|Mr. Stelios Christopoulos, Minister Counsellor and Chargé d’Affaires a.i.|
The European Union´s External Action Service, the vast worldwide diplomatic network, led by the British Labour Baroness Cathrine Ashton is growing fast these days:
The service, with 7,000 staff, was a product of the Lisbon Treaty, intended to massively strengthen the EU's international role. The EEAS controls a total budget of around €7 bn (£6.2 bn) including massive aid, peacekeeping and development budgets. It has aroused bitter opposition among British critics. Geoffrey Van Orden, a Conservative MEP, said: "The EEAS has huge appetite and ambition, and now it's turning into a hydra-headed monstrosity."
Lady Ashton, 55, a Labour peer appointed by Gordon Brown, is the world's highest paid female politician on a salary of £270,000. A former treasurer of the Campaign for Nuclear Disarmament who has never been elected to any public position, she had no foreign policy experience when she was appointed to her post promising to speak for 27 EU foreign ministers
Read the entire article here
In order to find out what the army of EU diplomats actually are doing, it is rewarding to visit some of the EU "embassies´" websites. This time we wanted to see, what the Delegation of the European Union to Trinidad and Tobago recently has been busy with.
One of the main annual spring activities of the EU Delegations around the world seems to be organising the Europe Day - the EU´s own "national holiday" . This is the day when the local EU "ambassador" usually throws a big party and gives a speech paying homage to Robert Schuman and later "fathers" of the "ever closer integration" as well as extolling the marvellous things the EU is doing today. The acting head of the EU´s base in Port of Spain, Stelios Christopoulos, Minister Counsellor and Chargé d’Affaires a.i. is no exception. Here is an excerpt from his speech on May 9, 2011:
HONOURABLE CHIEF JUSTICE and Mrs IVOR ARCHIE,
MINISTER OF FOREIGN AFFAIRS, THE HONOURABLE Dr. SURUJ. RAMBACHAN,
MINISTER OF TRADE AND INDUSTRY, THE HONOURABLE STEPHEN CADIZ and Mrs CADIZ,
MINISTER OF PLANNING, ECONOMIC AND SOCIAL RESTRUCTURING AND GENDER AFFAIRS, THE HONOURABLE MARY KING and Mr KING,
MINISTER OF FOOD PRODUCTION, THE HONOURABLE VASANT BARATH and Mrs BARATH,
MINISTER OF PUBLIC ADMINISTRATION, THE HONOURABLE RUDRAWATEE RAMGOOLAM,
MINISTER OF HOUSING AND ENVIRONMENT, THE HONOURABLE ROODAL MOONILAL,
MINISTER OF EDUCATION, THE HONOURABLE DR TIM GOPEESINGH,
YOUR EXCELLENCIES THE AMBASSADORS AND REPRESENTATIVES OF THE EU MEMBER STATES,
OTHER HEADS OF DIPLOMATIC MISSIONS AND MEMBERS OF THE DIPLOMATIC COPRPS,
MEMBERS OF THE MEDIA,
DEAR COLLEAGUES AND DISTINGUISHED GUESTS,
Throughout the year and in view of the recent financial difficulties of the EU, some of our long time friends and partners have expressed their concerns about the ability of the EU to honour its commitments. But in the EU, we know from past experience that the road to growth and recovery requires more exposure to trade and more assistance to our developing partners, not less. Indeed, the EU remains the biggest donor of development assistance in the world providing more than 60% of the total.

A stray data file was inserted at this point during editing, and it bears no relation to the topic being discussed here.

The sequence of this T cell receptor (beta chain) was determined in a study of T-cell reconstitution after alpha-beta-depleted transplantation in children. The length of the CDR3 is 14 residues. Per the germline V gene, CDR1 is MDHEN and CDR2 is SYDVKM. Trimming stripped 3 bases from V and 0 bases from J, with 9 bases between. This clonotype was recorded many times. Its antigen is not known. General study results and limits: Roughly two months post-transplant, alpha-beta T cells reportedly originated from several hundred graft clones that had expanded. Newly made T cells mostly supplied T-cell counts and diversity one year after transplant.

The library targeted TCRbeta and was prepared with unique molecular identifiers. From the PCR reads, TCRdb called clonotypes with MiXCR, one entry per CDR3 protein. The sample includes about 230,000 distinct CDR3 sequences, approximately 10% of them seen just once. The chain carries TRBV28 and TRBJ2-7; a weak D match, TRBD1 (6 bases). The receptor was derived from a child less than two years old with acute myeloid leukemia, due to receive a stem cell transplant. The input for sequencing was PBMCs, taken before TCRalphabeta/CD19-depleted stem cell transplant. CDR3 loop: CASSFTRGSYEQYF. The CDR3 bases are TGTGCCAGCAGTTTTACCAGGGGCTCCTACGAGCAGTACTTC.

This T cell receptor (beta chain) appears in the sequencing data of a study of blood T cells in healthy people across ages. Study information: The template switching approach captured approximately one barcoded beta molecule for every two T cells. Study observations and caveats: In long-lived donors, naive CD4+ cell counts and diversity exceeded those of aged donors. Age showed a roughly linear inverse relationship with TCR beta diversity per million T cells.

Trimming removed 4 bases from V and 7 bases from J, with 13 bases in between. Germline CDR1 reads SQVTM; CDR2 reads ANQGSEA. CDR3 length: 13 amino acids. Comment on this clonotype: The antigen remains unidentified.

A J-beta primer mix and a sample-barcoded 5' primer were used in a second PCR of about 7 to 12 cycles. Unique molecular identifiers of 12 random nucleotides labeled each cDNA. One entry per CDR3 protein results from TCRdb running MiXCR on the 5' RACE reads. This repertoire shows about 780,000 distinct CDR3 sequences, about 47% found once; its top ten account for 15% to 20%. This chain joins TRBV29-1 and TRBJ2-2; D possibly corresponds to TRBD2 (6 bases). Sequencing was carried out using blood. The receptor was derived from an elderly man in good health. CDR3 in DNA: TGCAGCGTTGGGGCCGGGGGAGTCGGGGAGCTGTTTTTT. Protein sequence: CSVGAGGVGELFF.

Does Trinidad and Tobago have real access to the EU funds as promised? In March this year we were very pleased to hand over on behalf of the European Commission, the executive arm of the EU, a check of about TTD 217 M to the Government of Trinidad and Tobago. This came as a reward of several months of hard work and successful collaboration between the Government of Trinidad and Tobago and the EU.
This is our small contribution to the efforts of the Government of Trinidad and Tobago to bridge the gap between wealth and development.
The EU looks forward to the continued and successful collaboration with the Government.
At this point, allow me to raise my glass to the honour of our host country and the people of Trinidad and Tobago!
Read the entire speech here
Well, here we have a Greek happily "rewarding" the Trinidad and Tobago government with "our small contribution" of € 23,5 million (courtesy of EU taxpayers) for its "several months of hard work and succesful collaboration" with the EU. The announcement comes at the end of the short speech, a great deal of which consists of reading the names of all local dignitaries present. One wonders, whether the thought crossed the mind of Mr. Christopoulos, that his soon to be bankrupt native country might have had better use for the money? Probably not. These overpaid eurocrats live in their own cosy little world (tax free, of course), well shielded from the realities of the outside world.
On the Delegation´s "welcome page" Mr. Christopoulos mentions that the "small but competent and committed staff" is assisting "the Government of Trinidad and Tobago in its efforts to further progress in two key areas: the diversification of the national economy and the promotion of good and effective governance in a number of fields".
It is impossible to find out, how small Mr. Christopoulos´ staff actually is, since the page labeled "Internal organisation" is empty. As to teaching the local government to make economic progress and "good and effective governance", it might perhaps be better for the EU to use Mr. Christopoulos´ expert knowledge back in his home country.
|More info about other great things the EU is doing in the Caribbean here|